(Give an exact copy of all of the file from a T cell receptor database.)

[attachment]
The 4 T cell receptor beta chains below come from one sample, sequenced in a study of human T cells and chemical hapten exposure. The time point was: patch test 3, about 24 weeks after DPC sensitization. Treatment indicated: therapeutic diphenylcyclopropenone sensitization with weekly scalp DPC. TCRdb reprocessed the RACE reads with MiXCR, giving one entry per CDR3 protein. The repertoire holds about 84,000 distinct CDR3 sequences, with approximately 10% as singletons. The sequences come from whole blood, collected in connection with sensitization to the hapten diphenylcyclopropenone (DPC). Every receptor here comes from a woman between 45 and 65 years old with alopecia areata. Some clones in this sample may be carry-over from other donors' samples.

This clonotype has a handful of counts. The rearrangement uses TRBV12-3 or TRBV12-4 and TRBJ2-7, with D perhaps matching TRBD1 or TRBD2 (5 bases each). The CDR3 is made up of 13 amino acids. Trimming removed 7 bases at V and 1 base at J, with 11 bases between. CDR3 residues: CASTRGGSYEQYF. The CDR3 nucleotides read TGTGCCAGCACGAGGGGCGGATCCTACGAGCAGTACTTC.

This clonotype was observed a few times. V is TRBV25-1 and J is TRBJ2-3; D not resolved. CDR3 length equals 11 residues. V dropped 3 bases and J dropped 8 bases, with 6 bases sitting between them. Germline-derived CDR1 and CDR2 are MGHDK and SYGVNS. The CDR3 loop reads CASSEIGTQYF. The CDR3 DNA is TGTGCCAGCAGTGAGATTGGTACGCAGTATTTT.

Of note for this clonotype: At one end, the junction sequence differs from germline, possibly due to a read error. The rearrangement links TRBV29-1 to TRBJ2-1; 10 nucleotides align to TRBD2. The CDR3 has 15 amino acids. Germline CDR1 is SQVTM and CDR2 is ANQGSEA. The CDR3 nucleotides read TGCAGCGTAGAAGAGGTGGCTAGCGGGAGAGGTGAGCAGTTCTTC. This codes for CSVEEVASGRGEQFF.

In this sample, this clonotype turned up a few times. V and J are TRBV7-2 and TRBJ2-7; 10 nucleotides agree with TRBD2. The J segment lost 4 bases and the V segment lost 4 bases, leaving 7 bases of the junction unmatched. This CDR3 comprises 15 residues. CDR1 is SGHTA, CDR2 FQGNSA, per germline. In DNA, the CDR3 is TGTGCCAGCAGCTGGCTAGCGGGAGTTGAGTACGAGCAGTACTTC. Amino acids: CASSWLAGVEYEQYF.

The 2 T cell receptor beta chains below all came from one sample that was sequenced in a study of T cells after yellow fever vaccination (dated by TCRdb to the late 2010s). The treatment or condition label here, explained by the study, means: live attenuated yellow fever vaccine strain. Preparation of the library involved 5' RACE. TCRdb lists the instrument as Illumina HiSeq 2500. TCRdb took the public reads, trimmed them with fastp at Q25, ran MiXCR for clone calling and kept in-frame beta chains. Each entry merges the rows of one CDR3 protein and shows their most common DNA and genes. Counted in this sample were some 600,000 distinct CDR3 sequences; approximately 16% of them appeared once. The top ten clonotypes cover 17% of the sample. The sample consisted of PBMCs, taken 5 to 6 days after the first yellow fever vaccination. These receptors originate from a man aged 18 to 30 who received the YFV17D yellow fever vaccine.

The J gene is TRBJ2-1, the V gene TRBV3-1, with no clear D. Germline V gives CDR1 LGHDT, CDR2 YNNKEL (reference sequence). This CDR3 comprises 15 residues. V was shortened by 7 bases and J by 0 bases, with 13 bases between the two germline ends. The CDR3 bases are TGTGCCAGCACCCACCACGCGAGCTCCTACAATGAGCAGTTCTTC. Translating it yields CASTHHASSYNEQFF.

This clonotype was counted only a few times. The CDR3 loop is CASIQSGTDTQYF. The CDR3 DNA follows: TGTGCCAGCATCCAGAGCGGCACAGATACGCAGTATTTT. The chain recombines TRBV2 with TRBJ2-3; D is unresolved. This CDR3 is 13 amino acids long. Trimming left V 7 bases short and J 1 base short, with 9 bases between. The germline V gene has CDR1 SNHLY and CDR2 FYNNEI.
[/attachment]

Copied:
The 4 T cell receptor beta chains below come from one sample, sequenced in a study of human T cells and chemical hapten exposure. The time point was: patch test 3, about 24 weeks after DPC sensitization. Treatment indicated: therapeutic diphenylcyclopropenone sensitization with weekly scalp DPC. TCRdb reprocessed the RACE reads with MiXCR, giving one entry per CDR3 protein. The repertoire holds about 84,000 distinct CDR3 sequences, with approximately 10% as singletons. The sequences come from whole blood, collected in connection with sensitization to the hapten diphenylcyclopropenone (DPC). Every receptor here comes from a woman between 45 and 65 years old with alopecia areata. Some clones in this sample may be carry-over from other donors' samples.

This clonotype has a handful of counts. The rearrangement uses TRBV12-3 or TRBV12-4 and TRBJ2-7, with D perhaps matching TRBD1 or TRBD2 (5 bases each). The CDR3 is made up of 13 amino acids. Trimming removed 7 bases at V and 1 base at J, with 11 bases between. CDR3 residues: CASTRGGSYEQYF. The CDR3 nucleotides read TGTGCCAGCACGAGGGGCGGATCCTACGAGCAGTACTTC.

This clonotype was observed a few times. V is TRBV25-1 and J is TRBJ2-3; D not resolved. CDR3 length equals 11 residues. V dropped 3 bases and J dropped 8 bases, with 6 bases sitting between them. Germline-derived CDR1 and CDR2 are MGHDK and SYGVNS. The CDR3 loop reads CASSEIGTQYF. The CDR3 DNA is TGTGCCAGCAGTGAGATTGGTACGCAGTATTTT.

Of note for this clonotype: At one end, the junction sequence differs from germline, possibly due to a read error. The rearrangement links TRBV29-1 to TRBJ2-1; 10 nucleotides align to TRBD2. The CDR3 has 15 amino acids. Germline CDR1 is SQVTM and CDR2 is ANQGSEA. The CDR3 nucleotides read TGCAGCGTAGAAGAGGTGGCTAGCGGGAGAGGTGAGCAGTTCTTC. This codes for CSVEEVASGRGEQFF.

In this sample, this clonotype turned up a few times. V and J are TRBV7-2 and TRBJ2-7; 10 nucleotides agree with TRBD2. The J segment lost 4 bases and the V segment lost 4 bases, leaving 7 bases of the junction unmatched. This CDR3 comprises 15 residues. CDR1 is SGHTA, CDR2 FQGNSA, per germline. In DNA, the CDR3 is TGTGCCAGCAGCTGGCTAGCGGGAGTTGAGTACGAGCAGTACTTC. Amino acids: CASSWLAGVEYEQYF.

The 2 T cell receptor beta chains below all came from one sample that was sequenced in a study of T cells after yellow fever vaccination (dated by TCRdb to the late 2010s). The treatment or condition label here, explained by the study, means: live attenuated yellow fever vaccine strain. Preparation of the library involved 5' RACE. TCRdb lists the instrument as Illumina HiSeq 2500. TCRdb took the public reads, trimmed them with fastp at Q25, ran MiXCR for clone calling and kept in-frame beta chains. Each entry merges the rows of one CDR3 protein and shows their most common DNA and genes. Counted in this sample were some 600,000 distinct CDR3 sequences; approximately 16% of them appeared once. The top ten clonotypes cover 17% of the sample. The sample consisted of PBMCs, taken 5 to 6 days after the first yellow fever vaccination. These receptors originate from a man aged 18 to 30 who received the YFV17D yellow fever vaccine.

The J gene is TRBJ2-1, the V gene TRBV3-1, with no clear D. Germline V gives CDR1 LGHDT, CDR2 YNNKEL (reference sequence). This CDR3 comprises 15 residues. V was shortened by 7 bases and J by 0 bases, with 13 bases between the two germline ends. The CDR3 bases are TGTGCCAGCACCCACCACGCGAGCTCCTACAATGAGCAGTTCTTC. Translating it yields CASTHHASSYNEQFF.

This clonotype was counted only a few times. The CDR3 loop is CASIQSGTDTQYF. The CDR3 DNA follows: TGTGCCAGCATCCAGAGCGGCACAGATACGCAGTATTTT. The chain recombines TRBV2 with TRBJ2-3; D is unresolved. This CDR3 is 13 amino acids long. Trimming left V 7 bases short and J 1 base short, with 9 bases between. The germline V gene has CDR1 SNHLY and CDR2 FYNNEI.